Gasoline, hydrocarbons, motor oil, petroleum distillates, fuel, tiki-torch fluid, oil, transmission fluid, brake fluid
Toxicity to pets
Hydrocarbons are liquids that are commonly found in your garage. Examples include liquid fuels such as kerosene, engine oil, tiki-torch fuels, gasoline, diesel fuels, paint solvents, wood stains, wood strippers, liquid lighter fluids, asphalt/roofing tar, etc. These are often referred to as “petroleum distillates” based on their viscosity (e.g., thickness), carbon chain length, and fat solubility. Hydrocarbons consist of chemicals containing a hydrogen and carbon group as their main constituents. Some of these products are mixed with antifreeze, which can be deadly to dogs and cats.
If your dog or cat ingested hydrocarbons, one should never induce vomiting, as it can make the pet worse and predispose them to aspiration pneumonia (e.g., when vomitus is inhaled into the lungs). Clinical signs of hydrocarbon poisoning include vomiting, drooling, increased breathing, skin irritation, eye irritation, walking drunk, and coma.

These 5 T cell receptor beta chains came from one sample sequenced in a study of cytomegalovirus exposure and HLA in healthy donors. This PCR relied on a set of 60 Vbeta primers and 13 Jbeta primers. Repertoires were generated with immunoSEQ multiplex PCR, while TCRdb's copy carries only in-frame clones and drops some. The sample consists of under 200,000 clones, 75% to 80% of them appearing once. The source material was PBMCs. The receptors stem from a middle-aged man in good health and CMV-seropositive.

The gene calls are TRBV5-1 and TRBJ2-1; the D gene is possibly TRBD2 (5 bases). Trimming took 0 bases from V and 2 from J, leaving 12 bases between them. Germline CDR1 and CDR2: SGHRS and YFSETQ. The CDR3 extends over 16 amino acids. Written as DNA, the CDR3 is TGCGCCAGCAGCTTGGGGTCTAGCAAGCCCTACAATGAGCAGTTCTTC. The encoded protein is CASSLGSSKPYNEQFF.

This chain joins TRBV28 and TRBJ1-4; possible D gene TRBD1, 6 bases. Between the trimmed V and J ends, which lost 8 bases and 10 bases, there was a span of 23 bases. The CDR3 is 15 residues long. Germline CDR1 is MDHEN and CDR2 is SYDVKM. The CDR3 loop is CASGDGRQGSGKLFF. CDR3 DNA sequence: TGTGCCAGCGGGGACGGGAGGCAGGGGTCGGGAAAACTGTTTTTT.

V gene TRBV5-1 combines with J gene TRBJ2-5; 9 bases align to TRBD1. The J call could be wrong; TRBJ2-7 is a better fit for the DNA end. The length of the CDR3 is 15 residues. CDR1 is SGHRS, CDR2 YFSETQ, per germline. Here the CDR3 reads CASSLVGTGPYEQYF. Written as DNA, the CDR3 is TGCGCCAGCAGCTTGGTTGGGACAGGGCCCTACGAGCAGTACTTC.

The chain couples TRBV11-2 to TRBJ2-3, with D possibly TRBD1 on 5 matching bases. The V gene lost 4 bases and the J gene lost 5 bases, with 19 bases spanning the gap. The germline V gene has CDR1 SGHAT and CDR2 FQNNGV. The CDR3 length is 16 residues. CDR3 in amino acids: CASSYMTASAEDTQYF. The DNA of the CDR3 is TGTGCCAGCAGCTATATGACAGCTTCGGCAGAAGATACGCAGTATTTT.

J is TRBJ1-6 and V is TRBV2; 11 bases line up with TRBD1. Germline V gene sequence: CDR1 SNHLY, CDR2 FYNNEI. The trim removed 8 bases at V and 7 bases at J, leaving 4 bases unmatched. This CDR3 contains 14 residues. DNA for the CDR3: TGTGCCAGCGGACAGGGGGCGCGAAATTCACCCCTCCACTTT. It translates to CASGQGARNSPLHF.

Common signs to watch for:
- Increased breathing
- Skin irritation
- Eye irritation
- Walking drunk
The content of this page is not veterinary advice. A number of factors (amount of substance ingested, size of the animal, allergies, etc.) determine what is toxic to a particular pet. If you think your pet has eaten something potentially toxic, call Pet Poison Helpline or seek immediate veterinary treatment.